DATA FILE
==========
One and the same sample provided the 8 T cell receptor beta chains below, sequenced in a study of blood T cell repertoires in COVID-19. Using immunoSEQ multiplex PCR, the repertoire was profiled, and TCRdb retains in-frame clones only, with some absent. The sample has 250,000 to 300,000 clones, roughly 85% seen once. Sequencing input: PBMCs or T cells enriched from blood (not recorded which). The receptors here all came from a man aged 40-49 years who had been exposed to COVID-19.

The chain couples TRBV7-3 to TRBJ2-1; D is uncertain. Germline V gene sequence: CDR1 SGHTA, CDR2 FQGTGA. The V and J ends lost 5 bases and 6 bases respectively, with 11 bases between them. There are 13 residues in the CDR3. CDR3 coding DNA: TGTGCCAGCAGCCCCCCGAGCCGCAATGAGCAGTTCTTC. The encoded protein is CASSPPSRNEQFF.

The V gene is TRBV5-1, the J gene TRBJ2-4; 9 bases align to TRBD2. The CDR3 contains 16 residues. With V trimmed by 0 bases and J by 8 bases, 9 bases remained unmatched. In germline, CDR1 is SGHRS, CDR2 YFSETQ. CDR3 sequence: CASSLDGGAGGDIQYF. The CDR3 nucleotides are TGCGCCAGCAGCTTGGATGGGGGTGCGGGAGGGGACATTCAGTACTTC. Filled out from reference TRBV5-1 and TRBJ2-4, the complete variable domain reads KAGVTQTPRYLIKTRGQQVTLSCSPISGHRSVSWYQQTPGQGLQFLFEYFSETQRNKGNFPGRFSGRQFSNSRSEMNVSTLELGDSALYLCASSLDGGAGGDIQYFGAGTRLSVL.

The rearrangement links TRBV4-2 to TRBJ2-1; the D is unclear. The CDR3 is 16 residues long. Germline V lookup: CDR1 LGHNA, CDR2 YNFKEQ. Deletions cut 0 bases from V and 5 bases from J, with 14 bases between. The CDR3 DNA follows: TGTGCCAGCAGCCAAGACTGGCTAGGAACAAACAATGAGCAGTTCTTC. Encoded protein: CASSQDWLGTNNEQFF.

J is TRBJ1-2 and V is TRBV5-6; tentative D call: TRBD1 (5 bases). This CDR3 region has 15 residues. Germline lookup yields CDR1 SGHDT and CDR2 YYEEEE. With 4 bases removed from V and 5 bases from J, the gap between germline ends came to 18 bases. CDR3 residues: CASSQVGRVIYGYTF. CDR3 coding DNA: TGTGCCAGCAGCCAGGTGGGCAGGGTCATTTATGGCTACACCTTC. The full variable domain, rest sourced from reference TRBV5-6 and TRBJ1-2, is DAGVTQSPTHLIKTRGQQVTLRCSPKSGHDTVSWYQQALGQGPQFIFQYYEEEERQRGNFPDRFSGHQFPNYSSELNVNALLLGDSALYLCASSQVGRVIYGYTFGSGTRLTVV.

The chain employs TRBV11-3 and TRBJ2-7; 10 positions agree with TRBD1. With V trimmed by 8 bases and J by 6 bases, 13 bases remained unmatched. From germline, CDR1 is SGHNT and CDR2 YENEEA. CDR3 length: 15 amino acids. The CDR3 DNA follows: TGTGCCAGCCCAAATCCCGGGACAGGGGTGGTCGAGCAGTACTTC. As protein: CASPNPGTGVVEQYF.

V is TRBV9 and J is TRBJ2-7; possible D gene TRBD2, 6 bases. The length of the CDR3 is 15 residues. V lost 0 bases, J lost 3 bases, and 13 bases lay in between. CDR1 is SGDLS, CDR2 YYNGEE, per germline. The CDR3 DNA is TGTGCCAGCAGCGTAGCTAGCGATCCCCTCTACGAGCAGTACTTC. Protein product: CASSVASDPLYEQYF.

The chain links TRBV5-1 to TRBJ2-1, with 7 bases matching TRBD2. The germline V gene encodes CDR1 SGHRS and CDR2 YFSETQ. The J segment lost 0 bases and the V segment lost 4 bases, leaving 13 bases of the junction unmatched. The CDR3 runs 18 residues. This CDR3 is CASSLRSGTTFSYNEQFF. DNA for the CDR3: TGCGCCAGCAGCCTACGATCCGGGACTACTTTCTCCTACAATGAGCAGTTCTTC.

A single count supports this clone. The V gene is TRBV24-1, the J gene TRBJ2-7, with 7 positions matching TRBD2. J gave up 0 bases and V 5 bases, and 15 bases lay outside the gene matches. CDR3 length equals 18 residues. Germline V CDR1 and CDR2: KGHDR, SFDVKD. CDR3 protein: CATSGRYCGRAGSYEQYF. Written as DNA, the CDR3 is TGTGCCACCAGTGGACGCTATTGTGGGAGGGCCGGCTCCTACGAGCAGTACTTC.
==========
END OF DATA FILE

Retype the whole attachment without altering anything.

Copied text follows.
One and the same sample provided the 8 T cell receptor beta chains below, sequenced in a study of blood T cell repertoires in COVID-19. Using immunoSEQ multiplex PCR, the repertoire was profiled, and TCRdb retains in-frame clones only, with some absent. The sample has 250,000 to 300,000 clones, roughly 85% seen once. Sequencing input: PBMCs or T cells enriched from blood (not recorded which). The receptors here all came from a man aged 40-49 years who had been exposed to COVID-19.

The chain couples TRBV7-3 to TRBJ2-1; D is uncertain. Germline V gene sequence: CDR1 SGHTA, CDR2 FQGTGA. The V and J ends lost 5 bases and 6 bases respectively, with 11 bases between them. There are 13 residues in the CDR3. CDR3 coding DNA: TGTGCCAGCAGCCCCCCGAGCCGCAATGAGCAGTTCTTC. The encoded protein is CASSPPSRNEQFF.

The V gene is TRBV5-1, the J gene TRBJ2-4; 9 bases align to TRBD2. The CDR3 contains 16 residues. With V trimmed by 0 bases and J by 8 bases, 9 bases remained unmatched. In germline, CDR1 is SGHRS, CDR2 YFSETQ. CDR3 sequence: CASSLDGGAGGDIQYF. The CDR3 nucleotides are TGCGCCAGCAGCTTGGATGGGGGTGCGGGAGGGGACATTCAGTACTTC. Filled out from reference TRBV5-1 and TRBJ2-4, the complete variable domain reads KAGVTQTPRYLIKTRGQQVTLSCSPISGHRSVSWYQQTPGQGLQFLFEYFSETQRNKGNFPGRFSGRQFSNSRSEMNVSTLELGDSALYLCASSLDGGAGGDIQYFGAGTRLSVL.

The rearrangement links TRBV4-2 to TRBJ2-1; the D is unclear. The CDR3 is 16 residues long. Germline V lookup: CDR1 LGHNA, CDR2 YNFKEQ. Deletions cut 0 bases from V and 5 bases from J, with 14 bases between. The CDR3 DNA follows: TGTGCCAGCAGCCAAGACTGGCTAGGAACAAACAATGAGCAGTTCTTC. Encoded protein: CASSQDWLGTNNEQFF.

J is TRBJ1-2 and V is TRBV5-6; tentative D call: TRBD1 (5 bases). This CDR3 region has 15 residues. Germline lookup yields CDR1 SGHDT and CDR2 YYEEEE. With 4 bases removed from V and 5 bases from J, the gap between germline ends came to 18 bases. CDR3 residues: CASSQVGRVIYGYTF. CDR3 coding DNA: TGTGCCAGCAGCCAGGTGGGCAGGGTCATTTATGGCTACACCTTC. The full variable domain, rest sourced from reference TRBV5-6 and TRBJ1-2, is DAGVTQSPTHLIKTRGQQVTLRCSPKSGHDTVSWYQQALGQGPQFIFQYYEEEERQRGNFPDRFSGHQFPNYSSELNVNALLLGDSALYLCASSQVGRVIYGYTFGSGTRLTVV.

The chain employs TRBV11-3 and TRBJ2-7; 10 positions agree with TRBD1. With V trimmed by 8 bases and J by 6 bases, 13 bases remained unmatched. From germline, CDR1 is SGHNT and CDR2 YENEEA. CDR3 length: 15 amino acids. The CDR3 DNA follows: TGTGCCAGCCCAAATCCCGGGACAGGGGTGGTCGAGCAGTACTTC. As protein: CASPNPGTGVVEQYF.

V is TRBV9 and J is TRBJ2-7; possible D gene TRBD2, 6 bases. The length of the CDR3 is 15 residues. V lost 0 bases, J lost 3 bases, and 13 bases lay in between. CDR1 is SGDLS, CDR2 YYNGEE, per germline. The CDR3 DNA is TGTGCCAGCAGCGTAGCTAGCGATCCCCTCTACGAGCAGTACTTC. Protein product: CASSVASDPLYEQYF.

The chain links TRBV5-1 to TRBJ2-1, with 7 bases matching TRBD2. The germline V gene encodes CDR1 SGHRS and CDR2 YFSETQ. The J segment lost 0 bases and the V segment lost 4 bases, leaving 13 bases of the junction unmatched. The CDR3 runs 18 residues. This CDR3 is CASSLRSGTTFSYNEQFF. DNA for the CDR3: TGCGCCAGCAGCCTACGATCCGGGACTACTTTCTCCTACAATGAGCAGTTCTTC.

A single count supports this clone. The V gene is TRBV24-1, the J gene TRBJ2-7, with 7 positions matching TRBD2. J gave up 0 bases and V 5 bases, and 15 bases lay outside the gene matches. CDR3 length equals 18 residues. Germline V CDR1 and CDR2: KGHDR, SFDVKD. CDR3 protein: CATSGRYCGRAGSYEQYF. Written as DNA, the CDR3 is TGTGCCACCAGTGGACGCTATTGTGGGAGGGCCGGCTCCTACGAGCAGTACTTC.